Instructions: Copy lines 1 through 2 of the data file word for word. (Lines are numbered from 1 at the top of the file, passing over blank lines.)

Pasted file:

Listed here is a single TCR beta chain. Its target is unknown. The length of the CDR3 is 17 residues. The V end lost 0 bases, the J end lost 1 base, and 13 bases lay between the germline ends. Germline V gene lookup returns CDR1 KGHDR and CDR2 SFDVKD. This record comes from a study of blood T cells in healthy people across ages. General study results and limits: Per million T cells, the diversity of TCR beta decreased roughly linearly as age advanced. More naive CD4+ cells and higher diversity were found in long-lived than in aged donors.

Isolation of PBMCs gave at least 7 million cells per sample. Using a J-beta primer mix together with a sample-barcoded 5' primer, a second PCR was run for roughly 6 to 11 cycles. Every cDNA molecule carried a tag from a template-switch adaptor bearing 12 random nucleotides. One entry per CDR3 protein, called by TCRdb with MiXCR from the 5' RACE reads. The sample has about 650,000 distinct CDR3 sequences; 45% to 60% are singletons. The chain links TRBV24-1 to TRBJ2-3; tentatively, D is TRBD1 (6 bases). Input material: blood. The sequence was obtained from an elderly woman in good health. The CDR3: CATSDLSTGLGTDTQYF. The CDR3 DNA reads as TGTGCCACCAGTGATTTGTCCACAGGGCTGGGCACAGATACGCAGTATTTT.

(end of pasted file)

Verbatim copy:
Listed here is a single TCR beta chain. Its target is unknown. The length of the CDR3 is 17 residues. The V end lost 0 bases, the J end lost 1 base, and 13 bases lay between the germline ends. Germline V gene lookup returns CDR1 KGHDR and CDR2 SFDVKD. This record comes from a study of blood T cells in healthy people across ages. General study results and limits: Per million T cells, the diversity of TCR beta decreased roughly linearly as age advanced. More naive CD4+ cells and higher diversity were found in long-lived than in aged donors.

Isolation of PBMCs gave at least 7 million cells per sample. Using a J-beta primer mix together with a sample-barcoded 5' primer, a second PCR was run for roughly 6 to 11 cycles. Every cDNA molecule carried a tag from a template-switch adaptor bearing 12 random nucleotides. One entry per CDR3 protein, called by TCRdb with MiXCR from the 5' RACE reads. The sample has about 650,000 distinct CDR3 sequences; 45% to 60% are singletons. The chain links TRBV24-1 to TRBJ2-3; tentatively, D is TRBD1 (6 bases). Input material: blood. The sequence was obtained from an elderly woman in good health. The CDR3: CATSDLSTGLGTDTQYF. The CDR3 DNA reads as TGTGCCACCAGTGATTTGTCCACAGGGCTGGGCACAGATACGCAGTATTTT.